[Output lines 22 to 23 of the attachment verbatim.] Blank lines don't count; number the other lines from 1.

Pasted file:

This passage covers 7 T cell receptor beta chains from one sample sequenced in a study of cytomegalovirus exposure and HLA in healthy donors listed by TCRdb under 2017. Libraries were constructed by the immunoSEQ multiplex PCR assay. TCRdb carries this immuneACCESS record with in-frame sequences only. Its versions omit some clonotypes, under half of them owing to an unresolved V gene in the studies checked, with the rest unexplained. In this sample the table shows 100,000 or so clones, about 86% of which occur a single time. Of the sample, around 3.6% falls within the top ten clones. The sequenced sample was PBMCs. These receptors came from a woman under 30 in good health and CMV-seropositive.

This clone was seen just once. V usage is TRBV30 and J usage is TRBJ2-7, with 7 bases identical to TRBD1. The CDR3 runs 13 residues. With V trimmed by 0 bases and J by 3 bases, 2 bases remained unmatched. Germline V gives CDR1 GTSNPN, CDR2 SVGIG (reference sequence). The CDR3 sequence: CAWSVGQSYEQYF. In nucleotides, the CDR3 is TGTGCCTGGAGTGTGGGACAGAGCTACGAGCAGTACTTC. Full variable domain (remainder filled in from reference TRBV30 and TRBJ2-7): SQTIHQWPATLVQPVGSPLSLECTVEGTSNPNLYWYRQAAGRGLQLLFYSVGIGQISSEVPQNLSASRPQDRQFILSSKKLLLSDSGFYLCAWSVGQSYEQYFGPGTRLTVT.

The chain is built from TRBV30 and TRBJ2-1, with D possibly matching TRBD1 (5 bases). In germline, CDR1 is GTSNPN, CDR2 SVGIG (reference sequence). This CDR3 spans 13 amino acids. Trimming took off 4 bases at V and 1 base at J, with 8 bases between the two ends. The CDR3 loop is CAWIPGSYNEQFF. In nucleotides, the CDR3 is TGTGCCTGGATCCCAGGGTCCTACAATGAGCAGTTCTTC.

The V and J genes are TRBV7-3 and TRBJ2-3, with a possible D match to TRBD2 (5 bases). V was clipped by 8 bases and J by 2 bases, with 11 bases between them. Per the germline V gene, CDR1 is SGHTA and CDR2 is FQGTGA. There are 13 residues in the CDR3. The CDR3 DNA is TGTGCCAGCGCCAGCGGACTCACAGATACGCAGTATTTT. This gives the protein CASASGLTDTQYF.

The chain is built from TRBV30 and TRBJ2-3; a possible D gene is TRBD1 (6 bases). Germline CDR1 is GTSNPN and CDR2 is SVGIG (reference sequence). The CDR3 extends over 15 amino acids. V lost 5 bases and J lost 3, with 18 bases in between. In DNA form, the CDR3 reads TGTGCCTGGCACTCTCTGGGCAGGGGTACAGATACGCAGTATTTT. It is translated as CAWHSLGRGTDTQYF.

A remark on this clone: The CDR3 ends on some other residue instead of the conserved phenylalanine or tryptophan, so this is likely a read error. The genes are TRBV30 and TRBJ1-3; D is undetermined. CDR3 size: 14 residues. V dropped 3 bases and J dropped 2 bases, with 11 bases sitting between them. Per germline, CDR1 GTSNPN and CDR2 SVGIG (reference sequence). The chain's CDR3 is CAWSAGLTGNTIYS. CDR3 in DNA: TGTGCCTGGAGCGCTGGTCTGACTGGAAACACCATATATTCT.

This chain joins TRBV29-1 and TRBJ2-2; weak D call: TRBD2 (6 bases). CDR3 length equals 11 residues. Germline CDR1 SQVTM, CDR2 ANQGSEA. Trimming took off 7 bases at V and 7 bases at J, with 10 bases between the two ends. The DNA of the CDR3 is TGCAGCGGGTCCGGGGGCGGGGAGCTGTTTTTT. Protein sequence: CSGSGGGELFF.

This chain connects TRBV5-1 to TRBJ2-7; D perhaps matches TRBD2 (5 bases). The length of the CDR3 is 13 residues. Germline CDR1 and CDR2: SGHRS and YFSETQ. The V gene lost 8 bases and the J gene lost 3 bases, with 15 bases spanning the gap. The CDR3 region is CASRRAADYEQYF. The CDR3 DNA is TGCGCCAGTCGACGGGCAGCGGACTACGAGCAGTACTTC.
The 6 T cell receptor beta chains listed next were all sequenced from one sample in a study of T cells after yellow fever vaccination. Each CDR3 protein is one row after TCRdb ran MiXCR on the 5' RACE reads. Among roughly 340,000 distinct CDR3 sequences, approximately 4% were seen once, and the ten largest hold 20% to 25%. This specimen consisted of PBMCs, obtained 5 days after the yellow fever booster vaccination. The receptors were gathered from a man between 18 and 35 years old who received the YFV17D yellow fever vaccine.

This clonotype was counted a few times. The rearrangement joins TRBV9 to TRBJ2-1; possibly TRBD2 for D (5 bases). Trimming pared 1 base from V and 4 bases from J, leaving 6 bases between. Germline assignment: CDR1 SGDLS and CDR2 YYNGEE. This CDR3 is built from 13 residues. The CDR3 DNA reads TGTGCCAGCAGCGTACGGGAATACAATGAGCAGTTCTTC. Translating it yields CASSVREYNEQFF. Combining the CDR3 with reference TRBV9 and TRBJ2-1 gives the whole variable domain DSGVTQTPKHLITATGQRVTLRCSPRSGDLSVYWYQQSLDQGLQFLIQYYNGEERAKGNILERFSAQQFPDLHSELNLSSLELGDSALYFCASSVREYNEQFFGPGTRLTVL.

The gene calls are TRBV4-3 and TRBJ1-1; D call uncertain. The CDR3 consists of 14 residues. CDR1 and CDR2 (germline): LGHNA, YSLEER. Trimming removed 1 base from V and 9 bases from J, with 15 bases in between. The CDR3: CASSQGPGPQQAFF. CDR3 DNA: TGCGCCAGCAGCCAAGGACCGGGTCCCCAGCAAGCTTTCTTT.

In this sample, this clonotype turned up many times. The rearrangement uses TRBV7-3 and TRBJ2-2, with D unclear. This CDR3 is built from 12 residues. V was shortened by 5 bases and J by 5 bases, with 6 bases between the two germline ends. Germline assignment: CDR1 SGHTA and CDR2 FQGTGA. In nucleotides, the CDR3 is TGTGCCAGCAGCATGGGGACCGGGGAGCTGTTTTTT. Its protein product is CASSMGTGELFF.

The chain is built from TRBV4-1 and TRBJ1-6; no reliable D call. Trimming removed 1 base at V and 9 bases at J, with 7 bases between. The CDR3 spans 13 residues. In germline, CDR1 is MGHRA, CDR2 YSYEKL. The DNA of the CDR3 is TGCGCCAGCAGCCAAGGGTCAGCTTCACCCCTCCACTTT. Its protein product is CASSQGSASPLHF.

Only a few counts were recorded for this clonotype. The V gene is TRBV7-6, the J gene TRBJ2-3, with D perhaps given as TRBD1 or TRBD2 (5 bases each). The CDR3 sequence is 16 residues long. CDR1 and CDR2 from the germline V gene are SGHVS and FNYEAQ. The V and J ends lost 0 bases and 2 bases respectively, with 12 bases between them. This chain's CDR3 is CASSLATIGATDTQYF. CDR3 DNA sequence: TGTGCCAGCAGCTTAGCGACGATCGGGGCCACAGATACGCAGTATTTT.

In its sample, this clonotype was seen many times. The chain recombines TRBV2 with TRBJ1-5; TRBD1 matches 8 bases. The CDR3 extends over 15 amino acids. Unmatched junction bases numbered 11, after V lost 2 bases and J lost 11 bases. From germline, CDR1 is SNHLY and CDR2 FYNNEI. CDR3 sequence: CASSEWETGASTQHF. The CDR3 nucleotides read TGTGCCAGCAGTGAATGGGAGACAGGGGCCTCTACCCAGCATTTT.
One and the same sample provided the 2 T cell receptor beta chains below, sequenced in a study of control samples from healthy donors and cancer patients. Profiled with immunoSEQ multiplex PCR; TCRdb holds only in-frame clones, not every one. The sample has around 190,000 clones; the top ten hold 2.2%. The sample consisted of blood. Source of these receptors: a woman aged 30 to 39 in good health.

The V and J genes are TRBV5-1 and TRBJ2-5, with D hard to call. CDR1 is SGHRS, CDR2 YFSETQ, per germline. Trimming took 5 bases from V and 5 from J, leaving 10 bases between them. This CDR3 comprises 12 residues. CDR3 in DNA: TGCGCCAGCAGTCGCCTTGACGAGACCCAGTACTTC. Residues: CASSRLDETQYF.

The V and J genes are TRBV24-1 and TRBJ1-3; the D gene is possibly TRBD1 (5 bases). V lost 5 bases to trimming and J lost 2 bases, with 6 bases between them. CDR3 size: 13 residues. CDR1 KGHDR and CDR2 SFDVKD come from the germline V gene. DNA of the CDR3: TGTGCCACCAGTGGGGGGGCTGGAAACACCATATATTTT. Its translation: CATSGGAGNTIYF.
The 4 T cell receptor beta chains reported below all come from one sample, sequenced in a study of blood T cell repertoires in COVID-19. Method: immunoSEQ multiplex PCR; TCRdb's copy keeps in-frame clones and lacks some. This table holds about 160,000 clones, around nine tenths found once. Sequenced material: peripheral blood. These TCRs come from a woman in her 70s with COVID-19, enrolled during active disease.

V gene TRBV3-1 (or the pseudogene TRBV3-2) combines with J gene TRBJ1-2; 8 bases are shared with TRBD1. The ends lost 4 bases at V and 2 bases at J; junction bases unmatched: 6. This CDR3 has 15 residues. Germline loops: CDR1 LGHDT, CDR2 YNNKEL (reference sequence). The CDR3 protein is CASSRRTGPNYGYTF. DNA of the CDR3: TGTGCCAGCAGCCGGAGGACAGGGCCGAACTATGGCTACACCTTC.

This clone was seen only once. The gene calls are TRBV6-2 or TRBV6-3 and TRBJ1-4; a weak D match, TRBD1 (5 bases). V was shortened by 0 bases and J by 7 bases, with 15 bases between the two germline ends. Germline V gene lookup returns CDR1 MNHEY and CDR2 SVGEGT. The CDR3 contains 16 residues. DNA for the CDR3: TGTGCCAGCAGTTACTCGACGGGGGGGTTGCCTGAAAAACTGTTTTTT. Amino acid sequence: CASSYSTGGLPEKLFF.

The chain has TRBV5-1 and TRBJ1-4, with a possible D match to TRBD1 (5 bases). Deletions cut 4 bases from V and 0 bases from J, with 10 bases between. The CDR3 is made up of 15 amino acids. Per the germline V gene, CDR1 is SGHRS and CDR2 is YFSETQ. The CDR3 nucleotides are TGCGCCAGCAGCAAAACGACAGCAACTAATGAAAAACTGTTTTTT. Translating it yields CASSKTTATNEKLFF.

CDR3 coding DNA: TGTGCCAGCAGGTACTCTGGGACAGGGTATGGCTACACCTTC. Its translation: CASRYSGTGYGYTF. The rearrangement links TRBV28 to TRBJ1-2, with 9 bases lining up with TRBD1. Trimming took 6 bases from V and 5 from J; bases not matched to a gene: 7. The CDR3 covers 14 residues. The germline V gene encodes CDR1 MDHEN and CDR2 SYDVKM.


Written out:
The chain has TRBV5-1 and TRBJ1-4, with a possible D match to TRBD1 (5 bases). Deletions cut 4 bases from V and 0 bases from J, with 10 bases between. The CDR3 is made up of 15 amino acids. Per the germline V gene, CDR1 is SGHRS and CDR2 is YFSETQ. The CDR3 nucleotides are TGCGCCAGCAGCAAAACGACAGCAACTAATGAAAAACTGTTTTTT. Translating it yields CASSKTTATNEKLFF.

CDR3 coding DNA: TGTGCCAGCAGGTACTCTGGGACAGGGTATGGCTACACCTTC. Its translation: CASRYSGTGYGYTF. The rearrangement links TRBV28 to TRBJ1-2, with 9 bases lining up with TRBD1. Trimming took 6 bases from V and 5 from J; bases not matched to a gene: 7. The CDR3 covers 14 residues. The germline V gene encodes CDR1 MDHEN and CDR2 SYDVKM.